Researchers Peer at Stern, But Decline to Send Robot In With AM-Titanic Watchers, Bjt
WOODS HOLE, Mass. (AP) _ Researchers descended more than two miles Monday to the floor of the Atlantic Ocean and peered at the stern of the Titanic, but decided not to send a robot into the wreckage for fear it would become snagged.
Expedition leader Robert Ballard described the stern as ″one huge piece with a lot of wreckage around.″
The researchers had intended to send Jason Jr., a lawnmower-sized robot equipped with a camera, into the stern, but abandoned the idea because the cavity formed where the storm ripped away from the rest of the luxury liner was too mangled.
″It was too spooky,″ said Ballard, speaking in a ship-to-shore telephone hook-up from the Atlantis II research ship about 400 miles off Newfoundland.
Ballard was afraid the robot’s tether would have been snagged on jagged openings, said Shelley Lauzon, a spokeswoman for the Woods Hole Oceanographic Institution.
Instead, the researchers peered into the stern through video cameras mounted on the submersible, dubbed Alvin.
Ballard said he found the stern Monday about 600 yards south of the bow section, set upright and buried deep in the seabed. The rudder was seen but not the propeller, he said.
The expedition had hoped to photograph a stern marking emblazoned with name Southampton, the ship’s home port in Britain, but Ballard said the letters had rusted off.
The researchers in the submarine also used a mechanical device to install a 20-pound bronze plaque on the stern’s poop deck.
The plaque, donated by the Titanic Historical Society of Springfield reads:
″In memory of those souls who perished with the Titanic April 14-15, 1912. Dedicated to William H. Tantum IV, whose dream to find the Titanic has been realized by Dr. Robert D. Ballard. The officers and members of the Titanic Historical Society Incorporated, 1986.″
William Tantum died in 1980 before finding the sunken luxury liner. Tantum and Ballard had been officers of Seaonics Inc., formed to organize an expedition to find the vessel.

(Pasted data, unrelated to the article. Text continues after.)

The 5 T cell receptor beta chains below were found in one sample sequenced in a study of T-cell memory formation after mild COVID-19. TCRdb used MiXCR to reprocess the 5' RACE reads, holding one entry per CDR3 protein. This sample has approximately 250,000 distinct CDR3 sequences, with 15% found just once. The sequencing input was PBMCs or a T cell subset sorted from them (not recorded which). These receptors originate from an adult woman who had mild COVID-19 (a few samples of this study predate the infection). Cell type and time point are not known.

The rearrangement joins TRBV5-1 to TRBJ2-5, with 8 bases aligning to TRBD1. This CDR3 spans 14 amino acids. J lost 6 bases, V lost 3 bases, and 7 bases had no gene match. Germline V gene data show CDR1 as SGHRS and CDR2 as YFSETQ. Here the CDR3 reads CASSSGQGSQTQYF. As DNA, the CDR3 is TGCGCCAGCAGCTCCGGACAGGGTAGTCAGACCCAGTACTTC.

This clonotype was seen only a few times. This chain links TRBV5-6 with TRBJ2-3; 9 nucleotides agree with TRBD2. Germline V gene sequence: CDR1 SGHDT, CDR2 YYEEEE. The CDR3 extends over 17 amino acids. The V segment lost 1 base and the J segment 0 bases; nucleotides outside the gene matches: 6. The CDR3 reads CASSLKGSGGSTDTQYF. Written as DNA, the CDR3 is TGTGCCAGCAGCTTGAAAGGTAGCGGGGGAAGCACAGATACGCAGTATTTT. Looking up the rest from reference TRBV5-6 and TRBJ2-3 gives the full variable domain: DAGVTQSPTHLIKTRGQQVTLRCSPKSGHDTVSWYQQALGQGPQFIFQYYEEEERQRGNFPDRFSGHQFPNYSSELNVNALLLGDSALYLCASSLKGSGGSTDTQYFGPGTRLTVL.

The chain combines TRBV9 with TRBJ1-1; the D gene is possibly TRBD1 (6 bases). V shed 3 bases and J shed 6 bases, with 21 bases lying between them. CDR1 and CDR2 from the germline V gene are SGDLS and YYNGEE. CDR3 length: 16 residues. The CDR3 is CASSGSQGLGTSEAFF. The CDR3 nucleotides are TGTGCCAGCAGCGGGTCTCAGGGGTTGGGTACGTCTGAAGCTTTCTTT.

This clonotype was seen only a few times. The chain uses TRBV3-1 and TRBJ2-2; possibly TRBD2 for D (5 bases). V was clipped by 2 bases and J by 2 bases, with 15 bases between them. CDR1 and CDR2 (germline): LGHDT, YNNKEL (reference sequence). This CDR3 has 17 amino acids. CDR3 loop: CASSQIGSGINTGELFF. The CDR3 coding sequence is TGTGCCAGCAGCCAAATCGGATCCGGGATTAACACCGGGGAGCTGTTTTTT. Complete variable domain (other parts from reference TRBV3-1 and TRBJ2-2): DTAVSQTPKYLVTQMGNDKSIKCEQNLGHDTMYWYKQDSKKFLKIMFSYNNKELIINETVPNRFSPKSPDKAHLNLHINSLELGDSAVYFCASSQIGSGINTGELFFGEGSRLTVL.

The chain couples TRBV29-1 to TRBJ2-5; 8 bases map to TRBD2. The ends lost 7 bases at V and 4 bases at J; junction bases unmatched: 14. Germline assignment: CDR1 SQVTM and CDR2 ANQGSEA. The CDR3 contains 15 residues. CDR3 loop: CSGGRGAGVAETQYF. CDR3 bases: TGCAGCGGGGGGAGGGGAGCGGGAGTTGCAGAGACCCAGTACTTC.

In the coming days, researchers intend to go deep inside the liner with Jason Jr., said Ballard.
The massive rear section of the ship was discovered almost by accident over the weekend. It showed up on pictures taken by a remote-controlled camera being towed 2 1/2 miles below the Atlantic behind Atlantis II.
The fate of the rear of the ship, believed to have broken off as the ship hit the bottom, had been unknown.
Ballard said the photographs showed the stern section of the 882-foot long Titanic lying on the ocean floor about 200 feet from the forward two-thirds of the wreck.
The team from the Oceanographic Institution had spent a week touring the forward section of the ship in the three-man submarine, directing a remote- controlled robot into areas of the ship where intact crystal chandeliers were spotted, swaying gently in a light underwater current.
The ship sunk early on the morning of April 15, 1912, hours after it hit an iceberg while on its maiden voyage from England. Of those aboard, 1,513 passengers and crew were killed. The 704 survivors were mainly women and children.
Researchers made their first of 12 dives at the Titanic site July 13.
The Navy is paying $220,000 to test Jason Jr. The expedition is scheduled to return here July 28.